I don’t always agree with Michael Bird, but I usually enjoy reading him. He’s witty and sarcastic, a theological comedian, which comes off as ostensibly offensive to liberal Christians because he doesn’t pay a whole lot of “due” respect to the ideologies we are being force-fed. Recently he wrote an article presenting his idea on how to solve the same-sex debate, which, though admittedly stuffed with rhetoric, made some well reasoned – though not necessarily new – arguments.
He states two non-religious reasons not to support same-sex marriage. The first is that – he says – it reduces marriage to a legal contract. That there is no “moral quality” to marriage. Yet ever since ancient times societies have “recognized the importance of the marriage-family bond for society.” He makes the point (and this is both perceptive and critical) that ultimately this debate is not about “who I choose to love” (you don’t need a legal contract for that! [It’s not about sex either since last I checked, the government doesn’t care to know who’s shacking up with whom as long as both are consenting adults.]), this debate is about the “nature and function of marriage in our society”. He goes on from there to propose what many others have been proposing as of late: separate church and state regarding the “sacrament” of marriage. Let the state issue binding legal contracts and let the Churches, Synagogues, Mosques et cetera, issue religious blessings. The second argument is one that I argued years ago in the local newspaper: who, advocating same-sex marriage, can find grounds to refuse polygamy? If you advocate same-sex marriage but refuse polygamy, I would love you hear your “rational.
“Go into exile, I must”
“Christendom is over folks. We are no longer calling people back to values they nominally consent to. There is no silent moral majority; we are now the minority, we are the odd balls, we speak a different language, we inhabit a different symbolic universe, we are now regarded as enemies of the state’s values, we are the new villains, we are the greatest threat to what the secularists think is a fair, just, and inclusive society. We are subversive ideological terrorists because we order our lives according the story, symbols, and sovereignty of Jesus Christ, all of which stands in violent opposition to the values of the secular order. We Christians represent a clear and present danger to the very edifice of secular pluralism because we refuse to believe in it and we tell a story that undermines it.”
This is not a “victim’s mentality” as some have claimed. Though Birds depiction is certainly colorful, in the midst of his elaboration is bedrock reality. We cannot assume that we live in a Christian society which means, as he said, when we challenge prevailing values according to biblical standards we cannot appeal to a “calling back” to “nominally consented” virtues. We are the “odd balls” who are considered by an ever-growing percentage of our Western population – which includes liberal Christians – “enemies of the state’s values” (he didn’t say “enemies of the state,” but of it’s “values”). Because Christian virtues are not so easily broken by “secular pluralism” we are a danger to the entire worldview.
Christians have often been called “hatemongers” for standing firm on non-violent Christian values (by “non-violent” I mean specifically the majority who do not agree with many of the values of society, but who never ever take a violent posture to it). Bird goes on to talk about “Ancient critics of Christians [who] called them “haters of the human race,” which ironically justified inflicting the most hateful and hurtful of punishments upon Christians!” Some people don’t’ think the parallel is warranted, but what makes it warranted is not that Christians today are called hatemongers just as Christians of the early centuries were called hatemongers. What makes the parallel warranted is why they were/are called hatemongers. Bird quotes Tacitus as saying that Nero burned Christians “not so much for the crime of burning the city [of Rome], but for hatred of the human race”. He explains:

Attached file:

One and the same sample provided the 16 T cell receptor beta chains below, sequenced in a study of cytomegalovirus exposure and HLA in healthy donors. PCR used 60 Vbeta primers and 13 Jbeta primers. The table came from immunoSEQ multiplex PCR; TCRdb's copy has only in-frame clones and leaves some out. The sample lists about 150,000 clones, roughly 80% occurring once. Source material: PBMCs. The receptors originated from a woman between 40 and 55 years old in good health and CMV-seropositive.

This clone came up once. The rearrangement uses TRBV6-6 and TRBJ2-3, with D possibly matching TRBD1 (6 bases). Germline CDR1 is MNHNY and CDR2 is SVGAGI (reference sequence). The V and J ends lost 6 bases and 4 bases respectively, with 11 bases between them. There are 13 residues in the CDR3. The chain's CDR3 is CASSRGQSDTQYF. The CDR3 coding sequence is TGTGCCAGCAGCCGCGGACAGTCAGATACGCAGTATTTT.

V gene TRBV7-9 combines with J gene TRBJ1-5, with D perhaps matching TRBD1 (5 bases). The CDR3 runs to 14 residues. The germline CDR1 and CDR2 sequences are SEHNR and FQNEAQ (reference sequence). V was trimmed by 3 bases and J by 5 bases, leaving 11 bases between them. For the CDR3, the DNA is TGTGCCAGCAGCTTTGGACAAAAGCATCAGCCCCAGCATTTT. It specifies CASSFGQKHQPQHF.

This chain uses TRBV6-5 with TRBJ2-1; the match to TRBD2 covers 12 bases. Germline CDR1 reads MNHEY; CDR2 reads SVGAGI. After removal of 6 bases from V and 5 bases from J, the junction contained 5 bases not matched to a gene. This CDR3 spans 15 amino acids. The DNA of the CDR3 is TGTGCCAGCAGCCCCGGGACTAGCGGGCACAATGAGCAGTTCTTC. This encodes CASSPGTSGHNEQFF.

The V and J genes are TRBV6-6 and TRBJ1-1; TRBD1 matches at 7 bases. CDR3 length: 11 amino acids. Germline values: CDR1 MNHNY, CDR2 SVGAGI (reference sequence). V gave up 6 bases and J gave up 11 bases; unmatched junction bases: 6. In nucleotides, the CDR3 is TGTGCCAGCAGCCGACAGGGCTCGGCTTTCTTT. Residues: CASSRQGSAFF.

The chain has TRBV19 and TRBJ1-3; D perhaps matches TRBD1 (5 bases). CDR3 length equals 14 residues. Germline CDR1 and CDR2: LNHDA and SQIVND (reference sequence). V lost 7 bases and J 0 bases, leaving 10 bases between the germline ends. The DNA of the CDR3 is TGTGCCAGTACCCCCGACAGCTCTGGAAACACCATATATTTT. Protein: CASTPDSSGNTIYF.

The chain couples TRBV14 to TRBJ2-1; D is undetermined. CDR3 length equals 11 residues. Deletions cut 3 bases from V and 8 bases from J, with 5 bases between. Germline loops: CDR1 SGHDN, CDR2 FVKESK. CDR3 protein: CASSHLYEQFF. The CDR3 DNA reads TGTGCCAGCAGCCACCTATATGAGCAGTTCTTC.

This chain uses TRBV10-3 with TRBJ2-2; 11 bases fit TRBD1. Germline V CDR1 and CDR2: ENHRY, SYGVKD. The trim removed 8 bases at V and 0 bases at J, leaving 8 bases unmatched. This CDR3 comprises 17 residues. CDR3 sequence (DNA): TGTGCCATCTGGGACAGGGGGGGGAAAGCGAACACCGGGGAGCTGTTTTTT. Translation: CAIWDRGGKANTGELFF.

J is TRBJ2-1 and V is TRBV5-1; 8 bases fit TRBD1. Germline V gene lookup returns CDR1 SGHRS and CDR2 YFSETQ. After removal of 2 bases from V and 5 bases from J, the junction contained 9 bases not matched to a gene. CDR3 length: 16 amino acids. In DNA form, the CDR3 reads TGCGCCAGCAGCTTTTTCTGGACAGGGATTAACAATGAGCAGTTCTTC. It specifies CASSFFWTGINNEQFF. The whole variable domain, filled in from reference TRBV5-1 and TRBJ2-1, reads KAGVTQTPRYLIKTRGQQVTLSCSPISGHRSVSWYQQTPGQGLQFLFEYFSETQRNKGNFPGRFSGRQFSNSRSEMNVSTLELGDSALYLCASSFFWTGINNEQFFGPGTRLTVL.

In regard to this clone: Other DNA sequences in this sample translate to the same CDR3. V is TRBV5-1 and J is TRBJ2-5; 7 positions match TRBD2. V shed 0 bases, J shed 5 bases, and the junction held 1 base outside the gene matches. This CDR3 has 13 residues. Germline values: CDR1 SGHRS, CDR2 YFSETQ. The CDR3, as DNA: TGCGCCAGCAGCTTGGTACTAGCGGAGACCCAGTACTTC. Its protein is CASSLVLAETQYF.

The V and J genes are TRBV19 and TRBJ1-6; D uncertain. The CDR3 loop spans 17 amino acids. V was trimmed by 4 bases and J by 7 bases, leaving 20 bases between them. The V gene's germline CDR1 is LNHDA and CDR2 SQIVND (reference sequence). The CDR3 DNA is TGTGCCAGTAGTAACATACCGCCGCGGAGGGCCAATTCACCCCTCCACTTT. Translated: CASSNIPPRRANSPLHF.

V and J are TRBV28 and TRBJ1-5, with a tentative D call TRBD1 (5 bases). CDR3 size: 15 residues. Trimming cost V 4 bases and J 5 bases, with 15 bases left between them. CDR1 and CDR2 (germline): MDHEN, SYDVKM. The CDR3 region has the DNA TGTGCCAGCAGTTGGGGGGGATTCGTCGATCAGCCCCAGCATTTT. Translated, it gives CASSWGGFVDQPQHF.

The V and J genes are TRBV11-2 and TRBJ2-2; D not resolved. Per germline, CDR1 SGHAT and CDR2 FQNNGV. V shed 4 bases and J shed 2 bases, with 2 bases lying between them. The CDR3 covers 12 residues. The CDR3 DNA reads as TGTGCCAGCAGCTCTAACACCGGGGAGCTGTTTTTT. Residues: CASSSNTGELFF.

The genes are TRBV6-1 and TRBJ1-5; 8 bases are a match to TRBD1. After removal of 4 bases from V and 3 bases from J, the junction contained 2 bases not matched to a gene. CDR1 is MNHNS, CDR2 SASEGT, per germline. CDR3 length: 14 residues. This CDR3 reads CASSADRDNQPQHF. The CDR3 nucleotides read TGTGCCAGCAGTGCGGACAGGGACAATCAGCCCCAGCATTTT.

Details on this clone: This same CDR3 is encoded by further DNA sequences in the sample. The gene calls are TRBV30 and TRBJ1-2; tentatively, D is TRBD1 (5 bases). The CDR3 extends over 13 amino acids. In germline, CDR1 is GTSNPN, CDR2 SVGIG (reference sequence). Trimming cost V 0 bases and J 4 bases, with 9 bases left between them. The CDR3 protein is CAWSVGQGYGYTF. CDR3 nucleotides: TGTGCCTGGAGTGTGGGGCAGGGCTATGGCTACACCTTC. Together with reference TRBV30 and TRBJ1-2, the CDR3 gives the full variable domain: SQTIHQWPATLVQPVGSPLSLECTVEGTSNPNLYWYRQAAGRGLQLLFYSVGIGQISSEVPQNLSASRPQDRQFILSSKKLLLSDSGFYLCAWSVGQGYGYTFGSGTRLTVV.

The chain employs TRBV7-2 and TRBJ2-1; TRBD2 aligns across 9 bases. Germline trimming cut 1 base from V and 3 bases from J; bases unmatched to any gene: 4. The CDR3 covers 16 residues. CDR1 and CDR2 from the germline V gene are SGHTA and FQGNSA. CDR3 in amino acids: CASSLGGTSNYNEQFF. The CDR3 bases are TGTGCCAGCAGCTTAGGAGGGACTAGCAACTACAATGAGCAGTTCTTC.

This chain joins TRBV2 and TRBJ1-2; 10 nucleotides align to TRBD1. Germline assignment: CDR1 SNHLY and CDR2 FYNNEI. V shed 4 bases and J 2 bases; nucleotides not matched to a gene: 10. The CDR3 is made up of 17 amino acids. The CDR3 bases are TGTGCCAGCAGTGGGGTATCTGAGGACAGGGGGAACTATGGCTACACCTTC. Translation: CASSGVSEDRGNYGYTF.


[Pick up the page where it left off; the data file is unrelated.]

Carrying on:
“They were called human-haters because they failed to affirm the politics of Rome with Caesar at the top, they refused to embrace the pantheon of Roman gods, they refused to do their civic duty to honour the values of Rome, and they did not imitate the permissiveness of their society. When Christians are called “homophobes” for refusing to affirm and endorse gay marriage, it is just a variation of this theme.”
There are perhaps some nuances I would add, but in general that seems to make for a fairly warranted parallel to me.
But here’s the clincher for me. Bird writes, “We need to develop an ecclesiology of exile.” This ties in with his earlier statement about how “Christendom is over.” This is not new news, even though for many – myself included – the reality has not yet sunken in. People have been talking about how Western society is “post-Christian” for at least a decade now. I think if we are to move forward with hopes of being effective with the euangelion of Jesus the Messiah, we need to change the way we think, stop assuming we live in a Christian society and that all we need to do is call people back to their Christian roots. We are where we always should have been: in the periphery of society. In exile.
We have always been called to be in exile. Any attempt to usurp society or to change it politically into the Kingdom of God is to leave the plan and will of God – his calling on our lives as a Kingdom community – and we’ve seen where that road leads (all one has to do is think of the crusades!).
At the Wheaton conference in 2010 that I attended one of the questions asked to N.T. Wright was, “Are the people of God still in exile, or is the exile over?” After a moments thought Wright answered, “Both.” (cf. 1 Peter 1:17)